We evaluated the visual and anatomical outcomes of pars plana lensectomy with implantation of Artisan IOL in eyes with subluxated lenses in Marfan syndrome.

   Materials and Methods Top

In this retrospective noncomparative case series, we evaluate the records of all patients with Marfan syndrome and subluxated crystalline lens who needed pars plana lensectomy with the implantation of iris-claw Artisan IOL at a referral hospital from September 2015 to October 2019. The Marfan syndrome was diagnosed based on Ghent criteria ocular features such as ectopic lentils, flat cornea, increased axial length, positive family history, and systemic involvement confirmed by internal medicine and cardiologists.[18] The study was performed based on the Declaration of Helsinki and was approved by the institutional ethics committee. We included only patients with at least 3 months of follow-up. The patients with a history of previous intraocular surgery, missing complete pre- and postoperative records, and lens dislocation into the vitreous cavity were excluded from the study. Preoperative data included the demographic details, main preexisting ocular pathology, Snellen visual acuity, refraction, and IOP. Surgical technique, intraoperative problems, and postoperative information, including final best-corrected visual acuity (BCVA), IOP, refraction, and incidence of complications, were obtained. IOL power was measured using laser interferometry (IOL Master 500; Zeiss, Jena, Germany). Based on the axial length, IOL power calculation was done using the SRK/T, Hoffer, or Holladay formula. In all cases, our target refraction was emmetropia. All procedures were performed by one surgeon under general anesthesia. Lensectomy was performed using the pars plana approach. In this approach, 3 mm from the limbus and two sclerotomies were made. A vitreous cutter probe was used to perform a complete lensectomy to ensure that all capsular residues were removed. Subsequently, anterior vitrectomy and peripheral retinal examination were done to discover any unintentional retinal breaks. The sclerotomies were secured with 8–0 Vicryl suture. Finally, pupil constriction was achieved by carbachol 0.01%, and peripheral iridectomy was performed. A limbal incision was made at the 12 o'clock position and two ports at the 10 and 2 o'clock positions. The aphakic Artisan IOL (Ophtec, Groningen, the Netherlands) was inserted into the AC and fixed to the iris with an enclavation needle (Ophtec, Groningen, the Netherlands). At the end of the surgery, AC washing was done, and the wound was sutured with 10–0 nylon. Postoperatively, topical antibiotics and steroid drops were prescribed and tapered for 4 weeks. Selective corneal suture removal according to corneal astigmatism was performed in 6–8 postoperative weeks. BCVA, anterior and posterior segment examinations, and IOP were documented on follow-up visits.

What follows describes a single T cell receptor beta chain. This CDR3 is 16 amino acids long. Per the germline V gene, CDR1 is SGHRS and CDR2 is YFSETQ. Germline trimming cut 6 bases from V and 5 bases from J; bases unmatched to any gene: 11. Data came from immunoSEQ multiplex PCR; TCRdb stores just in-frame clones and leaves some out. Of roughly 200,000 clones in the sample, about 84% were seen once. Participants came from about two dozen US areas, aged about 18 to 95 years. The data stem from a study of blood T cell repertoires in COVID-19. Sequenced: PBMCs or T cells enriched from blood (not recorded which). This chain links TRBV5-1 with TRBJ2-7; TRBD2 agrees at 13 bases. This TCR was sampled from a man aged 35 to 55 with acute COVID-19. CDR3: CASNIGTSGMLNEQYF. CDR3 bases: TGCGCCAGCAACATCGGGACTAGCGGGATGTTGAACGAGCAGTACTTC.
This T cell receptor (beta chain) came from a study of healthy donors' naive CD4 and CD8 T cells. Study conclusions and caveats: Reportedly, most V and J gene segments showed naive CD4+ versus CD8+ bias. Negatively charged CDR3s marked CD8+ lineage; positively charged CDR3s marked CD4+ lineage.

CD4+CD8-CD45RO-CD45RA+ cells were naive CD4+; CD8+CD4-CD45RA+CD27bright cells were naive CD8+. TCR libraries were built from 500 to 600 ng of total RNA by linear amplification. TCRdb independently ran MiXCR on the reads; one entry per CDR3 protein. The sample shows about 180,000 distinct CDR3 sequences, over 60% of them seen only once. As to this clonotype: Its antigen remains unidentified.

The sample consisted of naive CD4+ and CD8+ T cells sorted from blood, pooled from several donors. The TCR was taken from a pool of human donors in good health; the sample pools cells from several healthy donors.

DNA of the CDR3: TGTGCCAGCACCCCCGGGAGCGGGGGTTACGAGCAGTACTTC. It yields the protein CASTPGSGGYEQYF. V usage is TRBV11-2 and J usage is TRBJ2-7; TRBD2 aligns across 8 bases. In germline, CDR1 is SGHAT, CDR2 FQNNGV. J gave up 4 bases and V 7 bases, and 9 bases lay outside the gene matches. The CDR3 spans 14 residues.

Statistical analysis